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Trees cut by New College get memorial service

Written by on Thursday, July 4, 2024

Neighbors gathered in the rain to remember destroyed nature preserve.


By Tyler Oldano

Original Air Date: July 3, 2024

Host: Since May, one area around New College has seen quite a bit of activity. For years the land remained unused, being populated with trees and other greenery. Those living in a nearby neighborhood grew attached to the greenspace, but Just over a month ago, those living nearby awoke to the sound of back-hoes, tearing up the trees, preparing the land for a new development. While the neighbors tried to keep the land intact, their attempts were unsuccessful, and now they are in mourning. Tyler Oldano has the details.

[sound of rainfall]

Tyler Oldano: On a rainy Sunday afternoon in Sarasota, just after 4:30, a memorial was held in the Uplands neighborhood.

David Anderson: At a time when some of the strongest feelings that we’re feeling are rage and powerlessness and sense of injustice, it’s really important to take some time to feel the quieter, softer feelings.

TO: Those are the words of David Anderson. He, along with 50 other people gathered at the home of Karen Stack, across from the Uplands Preserve, to mourn. There wasn’t a casket though, and while it was a memorial, it wasn’t for a family member or close friend. Those in attendance gathered in remembrance of something else: up to 100 trees recently cut by New College, most of them at the Uplands Preserve. Susie Wills, a hospice chaplain, delivered the first eulogy.

Susie Wills: We are gathered here today to honor the lives and mourn the loss of some neighbors. These are living beings just like we are. And the loss of living beings is something that is just as devastating to the world system as it is to us and our own circle of friends and family.

TO: The trees have been a part of the Uplands Preserve for decades, with some even being in place before the Ringling brothers built their mansions nearby. That all changed last month though, when New College began their expansion into the Uplands Preserve, turning the greenery that many of the locals loved into a soccer field and beach volleyball courts. Those living near the preserve tried to fight New College’s expansion, but they only delayed the removal. New College alum Jono Miller says however, that’s not what the memorial is about.

Jono Miller: This is not a time to blame yourselves if you tried to stop this madness. Thank you. If you didn’t, that’s okay too. The facts are, dozens of people tried multiple creative strategies, and for a variety of reasons, none of them worked.

TO: At the memorial, neighbors, New College professors, and graduates shared their memories of the fallen foliage. Some of the neighbors in attendance have lived by the preserve for forty years, and say that the preserve has always been a place of refuge on the water. One former New College student, David Anderson, says that the preserve held a special place in his heart.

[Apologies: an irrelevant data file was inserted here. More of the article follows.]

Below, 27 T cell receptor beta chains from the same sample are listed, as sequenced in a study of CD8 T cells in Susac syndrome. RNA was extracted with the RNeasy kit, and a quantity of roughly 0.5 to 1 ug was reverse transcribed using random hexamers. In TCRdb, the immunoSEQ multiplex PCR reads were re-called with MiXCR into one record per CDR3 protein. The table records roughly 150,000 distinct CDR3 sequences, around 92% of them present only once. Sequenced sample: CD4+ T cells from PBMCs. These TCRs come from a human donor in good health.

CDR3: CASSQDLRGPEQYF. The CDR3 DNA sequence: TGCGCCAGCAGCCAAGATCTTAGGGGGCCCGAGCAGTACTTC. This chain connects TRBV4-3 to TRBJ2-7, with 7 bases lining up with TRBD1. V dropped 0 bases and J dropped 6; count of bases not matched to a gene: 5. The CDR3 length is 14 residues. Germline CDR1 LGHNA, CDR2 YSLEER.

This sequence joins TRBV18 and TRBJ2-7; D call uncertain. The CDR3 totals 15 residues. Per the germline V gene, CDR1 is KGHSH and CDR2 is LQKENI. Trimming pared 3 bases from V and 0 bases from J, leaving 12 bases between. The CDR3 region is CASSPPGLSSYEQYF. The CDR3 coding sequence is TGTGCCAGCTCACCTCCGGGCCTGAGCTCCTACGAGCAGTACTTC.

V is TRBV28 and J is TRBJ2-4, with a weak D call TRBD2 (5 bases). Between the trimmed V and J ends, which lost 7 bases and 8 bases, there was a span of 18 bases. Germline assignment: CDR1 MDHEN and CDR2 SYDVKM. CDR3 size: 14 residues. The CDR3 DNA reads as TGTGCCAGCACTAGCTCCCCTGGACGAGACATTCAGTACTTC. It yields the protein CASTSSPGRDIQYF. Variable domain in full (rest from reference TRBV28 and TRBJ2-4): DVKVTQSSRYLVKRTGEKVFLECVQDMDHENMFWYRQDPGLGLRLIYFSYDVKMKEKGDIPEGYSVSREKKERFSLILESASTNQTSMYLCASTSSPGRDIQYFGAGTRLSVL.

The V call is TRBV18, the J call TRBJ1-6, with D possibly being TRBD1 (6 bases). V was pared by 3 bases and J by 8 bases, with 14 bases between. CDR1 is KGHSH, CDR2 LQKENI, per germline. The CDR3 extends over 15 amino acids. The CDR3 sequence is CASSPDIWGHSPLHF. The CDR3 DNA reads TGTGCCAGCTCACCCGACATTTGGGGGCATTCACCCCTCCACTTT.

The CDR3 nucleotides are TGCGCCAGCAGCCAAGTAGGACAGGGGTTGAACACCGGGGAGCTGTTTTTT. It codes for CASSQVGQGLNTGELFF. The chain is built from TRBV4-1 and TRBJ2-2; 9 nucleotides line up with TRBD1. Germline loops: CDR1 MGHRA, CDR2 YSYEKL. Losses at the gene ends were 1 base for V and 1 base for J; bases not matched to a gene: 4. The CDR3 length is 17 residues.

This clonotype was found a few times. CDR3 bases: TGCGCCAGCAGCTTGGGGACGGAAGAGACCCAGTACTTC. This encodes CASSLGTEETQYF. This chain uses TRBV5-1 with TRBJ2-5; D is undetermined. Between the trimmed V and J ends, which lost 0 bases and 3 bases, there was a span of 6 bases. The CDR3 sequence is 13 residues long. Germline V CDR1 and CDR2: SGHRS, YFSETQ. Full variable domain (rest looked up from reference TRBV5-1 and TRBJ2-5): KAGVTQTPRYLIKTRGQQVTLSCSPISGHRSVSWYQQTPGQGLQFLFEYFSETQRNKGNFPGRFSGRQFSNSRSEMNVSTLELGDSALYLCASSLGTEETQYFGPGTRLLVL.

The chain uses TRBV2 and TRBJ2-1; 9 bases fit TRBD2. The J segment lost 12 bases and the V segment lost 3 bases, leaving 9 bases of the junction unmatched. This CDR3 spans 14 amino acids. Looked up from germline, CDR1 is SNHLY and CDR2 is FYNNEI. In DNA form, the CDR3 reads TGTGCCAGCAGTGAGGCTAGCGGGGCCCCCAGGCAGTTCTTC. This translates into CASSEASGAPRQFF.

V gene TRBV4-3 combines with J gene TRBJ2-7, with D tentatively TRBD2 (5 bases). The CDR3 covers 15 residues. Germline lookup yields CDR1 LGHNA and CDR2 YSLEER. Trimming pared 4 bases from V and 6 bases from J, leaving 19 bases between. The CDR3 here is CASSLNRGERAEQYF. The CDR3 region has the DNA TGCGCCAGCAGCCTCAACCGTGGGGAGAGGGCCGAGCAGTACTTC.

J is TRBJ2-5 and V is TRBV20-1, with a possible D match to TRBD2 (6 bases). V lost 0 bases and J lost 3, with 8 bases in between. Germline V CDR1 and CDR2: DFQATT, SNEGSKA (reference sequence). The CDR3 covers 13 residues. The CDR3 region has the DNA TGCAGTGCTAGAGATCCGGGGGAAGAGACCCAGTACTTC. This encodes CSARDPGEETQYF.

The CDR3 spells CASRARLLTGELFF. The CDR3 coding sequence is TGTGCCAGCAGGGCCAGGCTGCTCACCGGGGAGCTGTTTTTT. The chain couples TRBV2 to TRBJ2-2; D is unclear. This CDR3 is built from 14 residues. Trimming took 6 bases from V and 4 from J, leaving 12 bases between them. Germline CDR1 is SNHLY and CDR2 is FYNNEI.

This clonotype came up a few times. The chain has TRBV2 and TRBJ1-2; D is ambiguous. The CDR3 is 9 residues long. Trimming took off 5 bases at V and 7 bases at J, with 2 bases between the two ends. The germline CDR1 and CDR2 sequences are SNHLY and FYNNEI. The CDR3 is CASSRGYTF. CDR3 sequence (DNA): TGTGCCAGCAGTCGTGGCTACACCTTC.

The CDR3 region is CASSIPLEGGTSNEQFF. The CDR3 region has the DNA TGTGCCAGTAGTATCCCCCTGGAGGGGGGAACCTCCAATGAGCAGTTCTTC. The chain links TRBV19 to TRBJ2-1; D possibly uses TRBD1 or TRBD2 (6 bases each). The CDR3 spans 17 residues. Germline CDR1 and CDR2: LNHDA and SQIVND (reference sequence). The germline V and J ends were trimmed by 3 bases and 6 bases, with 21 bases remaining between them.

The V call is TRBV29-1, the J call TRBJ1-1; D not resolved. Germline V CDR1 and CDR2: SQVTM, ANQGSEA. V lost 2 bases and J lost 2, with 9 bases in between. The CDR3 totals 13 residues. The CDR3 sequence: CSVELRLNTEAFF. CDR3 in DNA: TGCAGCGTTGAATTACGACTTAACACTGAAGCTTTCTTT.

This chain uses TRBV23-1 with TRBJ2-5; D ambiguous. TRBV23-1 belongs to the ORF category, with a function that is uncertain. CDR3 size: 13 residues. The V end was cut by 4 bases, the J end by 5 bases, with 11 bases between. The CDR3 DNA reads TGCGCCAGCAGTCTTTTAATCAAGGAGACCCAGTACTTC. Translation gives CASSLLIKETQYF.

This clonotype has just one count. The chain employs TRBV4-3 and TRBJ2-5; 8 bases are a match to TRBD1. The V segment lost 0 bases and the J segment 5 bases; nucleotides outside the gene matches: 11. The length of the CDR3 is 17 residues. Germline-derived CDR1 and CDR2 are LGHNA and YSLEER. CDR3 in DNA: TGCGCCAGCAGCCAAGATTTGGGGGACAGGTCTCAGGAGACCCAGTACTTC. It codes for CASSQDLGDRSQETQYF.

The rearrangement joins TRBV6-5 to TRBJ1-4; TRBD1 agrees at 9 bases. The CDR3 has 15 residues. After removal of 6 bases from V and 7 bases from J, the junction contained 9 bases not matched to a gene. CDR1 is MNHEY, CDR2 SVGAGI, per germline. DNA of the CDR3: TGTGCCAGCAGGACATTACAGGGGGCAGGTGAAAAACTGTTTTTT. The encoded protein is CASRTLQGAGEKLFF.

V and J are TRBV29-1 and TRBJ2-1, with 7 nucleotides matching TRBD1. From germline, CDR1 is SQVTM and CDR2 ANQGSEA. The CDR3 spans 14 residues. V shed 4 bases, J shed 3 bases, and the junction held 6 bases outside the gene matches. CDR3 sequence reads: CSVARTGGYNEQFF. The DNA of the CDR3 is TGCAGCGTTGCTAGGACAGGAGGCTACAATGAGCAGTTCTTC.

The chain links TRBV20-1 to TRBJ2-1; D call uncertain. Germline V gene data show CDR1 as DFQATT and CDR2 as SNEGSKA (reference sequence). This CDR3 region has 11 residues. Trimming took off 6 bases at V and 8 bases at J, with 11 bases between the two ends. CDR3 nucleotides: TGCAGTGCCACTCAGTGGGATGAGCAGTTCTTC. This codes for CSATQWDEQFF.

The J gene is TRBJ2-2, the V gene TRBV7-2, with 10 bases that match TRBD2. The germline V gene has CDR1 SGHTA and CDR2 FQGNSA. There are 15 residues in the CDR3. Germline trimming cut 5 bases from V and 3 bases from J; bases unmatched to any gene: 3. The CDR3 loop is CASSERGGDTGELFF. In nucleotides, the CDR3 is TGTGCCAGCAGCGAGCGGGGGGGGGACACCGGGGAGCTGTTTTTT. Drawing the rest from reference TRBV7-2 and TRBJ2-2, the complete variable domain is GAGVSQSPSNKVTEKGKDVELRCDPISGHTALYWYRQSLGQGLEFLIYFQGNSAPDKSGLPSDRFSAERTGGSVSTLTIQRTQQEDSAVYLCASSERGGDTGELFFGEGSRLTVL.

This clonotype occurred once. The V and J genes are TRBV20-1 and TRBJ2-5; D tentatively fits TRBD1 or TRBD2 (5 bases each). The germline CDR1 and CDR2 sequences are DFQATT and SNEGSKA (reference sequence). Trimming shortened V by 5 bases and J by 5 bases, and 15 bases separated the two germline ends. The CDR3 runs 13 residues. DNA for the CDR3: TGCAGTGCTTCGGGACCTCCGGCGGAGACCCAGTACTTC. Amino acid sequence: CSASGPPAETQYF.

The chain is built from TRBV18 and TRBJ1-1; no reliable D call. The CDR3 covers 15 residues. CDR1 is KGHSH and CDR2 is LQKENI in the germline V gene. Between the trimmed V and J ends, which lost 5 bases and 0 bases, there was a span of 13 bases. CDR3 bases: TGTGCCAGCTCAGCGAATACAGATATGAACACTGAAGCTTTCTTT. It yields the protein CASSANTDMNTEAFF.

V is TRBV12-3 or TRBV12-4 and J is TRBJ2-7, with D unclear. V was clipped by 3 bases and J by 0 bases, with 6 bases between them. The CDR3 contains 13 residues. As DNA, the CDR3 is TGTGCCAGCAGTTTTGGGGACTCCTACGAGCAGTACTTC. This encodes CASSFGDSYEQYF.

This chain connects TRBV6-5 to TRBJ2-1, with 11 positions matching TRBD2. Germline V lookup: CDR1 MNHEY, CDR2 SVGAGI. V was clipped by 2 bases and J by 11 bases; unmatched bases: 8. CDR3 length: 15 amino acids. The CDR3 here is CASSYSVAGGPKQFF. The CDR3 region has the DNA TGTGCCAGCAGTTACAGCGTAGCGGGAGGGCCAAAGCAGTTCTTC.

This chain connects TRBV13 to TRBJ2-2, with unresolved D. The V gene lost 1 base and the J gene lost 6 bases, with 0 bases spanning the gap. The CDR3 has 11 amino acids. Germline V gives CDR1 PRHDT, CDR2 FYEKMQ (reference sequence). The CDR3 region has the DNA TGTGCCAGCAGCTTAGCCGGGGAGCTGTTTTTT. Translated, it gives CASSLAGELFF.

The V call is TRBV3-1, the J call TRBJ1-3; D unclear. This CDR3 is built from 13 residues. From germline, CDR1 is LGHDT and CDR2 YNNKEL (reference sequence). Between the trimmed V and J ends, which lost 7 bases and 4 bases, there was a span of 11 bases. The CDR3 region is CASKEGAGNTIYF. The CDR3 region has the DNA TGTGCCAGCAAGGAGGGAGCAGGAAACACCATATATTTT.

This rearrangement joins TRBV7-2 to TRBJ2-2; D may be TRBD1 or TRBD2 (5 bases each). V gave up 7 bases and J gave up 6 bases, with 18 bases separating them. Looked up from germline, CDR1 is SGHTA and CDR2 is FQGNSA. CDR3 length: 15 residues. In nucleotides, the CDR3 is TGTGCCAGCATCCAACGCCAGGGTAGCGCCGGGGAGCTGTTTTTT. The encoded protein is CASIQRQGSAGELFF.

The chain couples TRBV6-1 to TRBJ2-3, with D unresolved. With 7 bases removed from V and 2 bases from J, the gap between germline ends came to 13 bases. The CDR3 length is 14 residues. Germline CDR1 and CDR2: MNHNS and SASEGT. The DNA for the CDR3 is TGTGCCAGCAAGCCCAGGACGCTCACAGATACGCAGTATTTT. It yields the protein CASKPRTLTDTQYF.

Sheridan Murphy

DA: It was just a wonderful experience. And over the years, the uplands became really a kind of a place where I would go for solitude, and to contemplate and to digest the things that I was learning and what was happening in my life at the time. And it actually happened to be where I was when I got a call from my mom, that my grandfather was in his final moments and so I actually got to spend a little time on the phone with him, just before he passed.

TO: It wasn’t just neighbors and New College Alumni who were at the memorial though. More than fifty people were at the memorial. The rain and thunder didn’t stop them from coming together and sharing their thoughts. One of those remembering the fallen trees was Sheridan Murphy, a member of the Lakota tribe and executive director of the American Indian Movement in Florida. He remembered Lakota warriors who were defending their land and nature, and he had words of encouragement for those who were keeping up the fight.

Jinx Ashforth

Sheridan Murphy: But all y’all have been here and out there. You’re taking your power back. You just got to keep it going. Because the more of us to take our power back, and the more of us that begin to understand our relationship as a human being, it’s not a demo public in our repo thing. It’s a human being thing.

TO: Jinx Ashforth is a New College alumna and Uplands resident. She says that she’s not allowed on New College property anymore due to her filming of the tree cutting. Even if she’s not allowed on the property, she refuses to give up.

Jinx Ashforth: So they’re going to keep destroying. Right? But we can create the story of them destroying. We can preserve what we love, right? We can keep the story of the trees alive in us. That’s what I’m doing.

TO: Even though the fight for the preserve is a local problem, Susie Wells says that it goes beyond just this one instance.

SW: This is an issue that is facing all of life, not just human life, animal life, plants, the earth, the air, the water.

TO: Just because the memorial is over, doesn’t mean that the fight is over though. At the memorial, organizers sold signs that promoted the memory of the preserve and they encouraged others to keep sharing their stories with the community. On Friday, a small Uplands and New College delegation traveled all the way to Orlando, to speak before the Board of Governors, the state institution that governs public colleges in Florida. Jono Miller was able to get on the record, questioning New College’s tree cutting, before the board’s lawyer intervened. When others tried to speak, they were escorted out by police.

Reporting in Sarasota, Tyler Oldano, WSLR.

 

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